- Nick Schorsch is on his way out as CEO of ARCP.
- The new CEO will be President David Kay starting October 1st.
- This move was highly anticipated, with succession planning being discussed during the most recent conference call.
- Under Mr. Schorsch's guidance, ARCP has grown to become the largest publicly-traded triple net REIT by enterprise value.
As I noted in a previous article, American Realty Capital Properties (NASDAQ:ARCP) is hardly the perfect triple net lease REIT. The stock has lagged the market and its peers, due a questionable equity offering at low prices and for making large acquisitions with dubious accretion to FFO. However, I still thought ARCP was worth buying due to its dirt-cheap valuation (10.50x 2014 FFO) and high dividend 8% yield. That being said, Friday's 3.50% late day surge higher came as a pleasant surprise.
Nick Schorsch on his way out as CEO
Near the market close on June 20, ARCP announced that its long-time CEO Nick Schorsch will be stepping down and be replaced by current President David Kay starting on October 1. Mr. Kay will take over the position as CEO and manage the day-to-day operations of the company.
This change was planned well in advance, with the November hiring of Mr. Kay slated as a move towards the self-management of the company. Mr. Kay is an experienced manager, having held numerous senior positions in REITS, both public and private.
Undervalued equity offering to leave a tarnished legacy?
As shown below, this move by ARCP seems in large part to be a reaction to shareholder frustration related to the recent equity issuance. The company specifically mentioned the need to be more proactive in communicating with its shareholders. Simon Yarmak, an analyst at Stifel Nicolaus & Co., wrote the following in a report. He has a hold rating on American Realty Capital:
We believe Mr. Kay will be more proactive in talking to investors and improve the company's financial transparency as he builds out his executive team.
Many investors, including large shareholder Marcato Capital, believe that the offering price was well below ARCP's fair value, and hence dilutive to current shareholders.
Of note, Mr. Schorsch had previously mentioned that ARCP was "not comfortable" selling equity at prices as high as $14 per share. In addition, he had hinted at a more "modest" equity raise in the $600 million to $700 million range.
As a result, when ARCP announced that it was raising close to $1.7 billion by selling 138 million shares at $12 each, it left many dumbfounded by both the size of the offering and the low share price.
In its letter to ARCP, Marcato Capital stated its concerns quite clearly:
Such willingness to destroy shareholder value, by issuing shares at an acknowledged discount to fair value, illustrates a disregard for existing shareholders that we find very problematic. Furthermore, the decision to then upsize the offering by more than 20% even after being loudly criticized by shareholders on the morning call of the offering was an additional slap in the face.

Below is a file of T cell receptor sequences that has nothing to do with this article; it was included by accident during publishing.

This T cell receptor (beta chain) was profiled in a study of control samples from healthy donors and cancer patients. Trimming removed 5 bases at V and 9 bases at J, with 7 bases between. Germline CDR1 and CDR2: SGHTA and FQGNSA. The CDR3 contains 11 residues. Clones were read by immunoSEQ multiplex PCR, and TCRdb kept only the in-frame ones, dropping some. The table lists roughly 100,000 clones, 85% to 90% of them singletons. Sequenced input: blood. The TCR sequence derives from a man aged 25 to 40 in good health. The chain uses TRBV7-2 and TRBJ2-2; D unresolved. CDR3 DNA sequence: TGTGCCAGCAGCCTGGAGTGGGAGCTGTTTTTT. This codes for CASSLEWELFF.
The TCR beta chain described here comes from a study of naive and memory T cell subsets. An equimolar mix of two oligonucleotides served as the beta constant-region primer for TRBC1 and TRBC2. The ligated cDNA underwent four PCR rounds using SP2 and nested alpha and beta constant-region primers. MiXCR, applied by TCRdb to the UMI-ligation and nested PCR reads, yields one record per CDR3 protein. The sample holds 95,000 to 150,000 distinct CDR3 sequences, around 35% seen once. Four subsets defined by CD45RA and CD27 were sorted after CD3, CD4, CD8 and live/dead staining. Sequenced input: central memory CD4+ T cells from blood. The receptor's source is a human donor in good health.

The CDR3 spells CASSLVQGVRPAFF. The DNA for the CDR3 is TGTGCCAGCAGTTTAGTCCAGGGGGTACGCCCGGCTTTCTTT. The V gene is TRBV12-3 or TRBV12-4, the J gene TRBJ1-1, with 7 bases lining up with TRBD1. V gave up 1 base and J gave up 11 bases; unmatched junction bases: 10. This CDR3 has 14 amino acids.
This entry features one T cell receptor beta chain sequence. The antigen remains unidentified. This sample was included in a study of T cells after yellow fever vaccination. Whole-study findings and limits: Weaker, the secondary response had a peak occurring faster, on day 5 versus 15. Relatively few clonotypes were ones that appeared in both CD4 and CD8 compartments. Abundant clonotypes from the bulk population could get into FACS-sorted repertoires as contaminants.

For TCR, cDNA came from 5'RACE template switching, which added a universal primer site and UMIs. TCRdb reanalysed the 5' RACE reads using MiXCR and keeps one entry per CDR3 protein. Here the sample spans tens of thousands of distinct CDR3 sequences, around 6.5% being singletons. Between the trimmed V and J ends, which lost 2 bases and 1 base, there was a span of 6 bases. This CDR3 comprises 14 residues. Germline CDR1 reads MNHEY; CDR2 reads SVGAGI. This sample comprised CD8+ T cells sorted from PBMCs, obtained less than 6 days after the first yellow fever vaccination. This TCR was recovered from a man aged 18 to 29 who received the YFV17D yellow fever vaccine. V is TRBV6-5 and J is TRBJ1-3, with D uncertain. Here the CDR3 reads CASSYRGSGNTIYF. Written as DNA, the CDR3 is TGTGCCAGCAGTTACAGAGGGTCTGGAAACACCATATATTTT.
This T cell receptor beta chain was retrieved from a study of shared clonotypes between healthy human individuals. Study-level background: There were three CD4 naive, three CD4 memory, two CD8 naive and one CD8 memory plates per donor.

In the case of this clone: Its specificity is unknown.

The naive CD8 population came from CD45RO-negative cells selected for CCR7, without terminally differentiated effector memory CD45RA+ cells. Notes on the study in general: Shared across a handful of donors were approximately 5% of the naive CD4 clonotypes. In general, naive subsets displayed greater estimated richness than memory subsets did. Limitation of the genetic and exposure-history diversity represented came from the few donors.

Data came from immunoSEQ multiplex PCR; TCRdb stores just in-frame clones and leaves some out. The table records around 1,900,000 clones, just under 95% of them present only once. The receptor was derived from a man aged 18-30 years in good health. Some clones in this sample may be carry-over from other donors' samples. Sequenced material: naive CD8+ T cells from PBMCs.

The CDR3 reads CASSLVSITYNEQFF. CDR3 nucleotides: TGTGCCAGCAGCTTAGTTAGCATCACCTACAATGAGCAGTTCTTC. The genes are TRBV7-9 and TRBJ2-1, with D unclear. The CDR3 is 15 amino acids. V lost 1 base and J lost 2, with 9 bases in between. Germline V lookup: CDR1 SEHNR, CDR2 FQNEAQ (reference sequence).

Yet, ARCP's response to Marcato was quite underwhelming and left much to be desired:
ARCP welcomes open communications with its stockholders and values their input toward the shared goal of enhancing value. Our Board of Directors and management team regularly review the Company's strategic priorities and opportunities, including deleveraging, capital allocation, and assess a variety of strategic options. We are committed to driving value for all ARCP stockholders and will continue to take actions to achieve this important objective.
ARCP's acquisition spree is likely over... for now
If there was any good news coming from the equity offering debacle, it is that ARCP will likely no longer do any major deals for the rest of 2014, given that it had mostly met its $3.0 billion acquisition target.
Furthermore, ARCP has its hands full with two major pending deals including the $1.975 billion sale of the shopping center portfolio to Blackstone (NYSE:BX) and the $1.50 billion sale-leaseback transaction with Golden Gate Capital to buy 500 Red Lobster restaurant properties from Darden (NYSE:DRI).
As noted by Marcato, ARCP may be involved in too many transactions at the same time, with the company making two material disclosure errors in late May. On May 20th, in an 8-K filing with the Pro Forma, first quarter results showed an inaccurate share count, requiring an amendment. On May 29th, ARCP put out an 8-K where it overstated the fees associated with the Red Lobster transaction by a factor of 10, from $10.8 million to $108 million.
It is little wonder that ARCP's stock has been languishing in recent months. The company has committed several major miscues, while confidence in Mr. Schorsch's management and leadership skills has likely never been lower. However, as shown by the market's reaction to the CEO stepping down, change is a good thing for ARCP.
At the moment, ARCP trades at a large discount to its triple net REIT peers based on both FFO multiple and dividend yield. Yet, its fundamentals (leverage, tenant diversity, tenant credit rating, etc...) are fairly similar to peers. Hopefully Mr. Kay does a better job in changing the overall market sentiment for the stock. Indeed, that is a tall order.
Disclaimer: The opinions in this article are for informational purposes only and should not be construed as a recommendation to buy or sell the stocks mentioned. Please do your own due diligence before making any investment decision.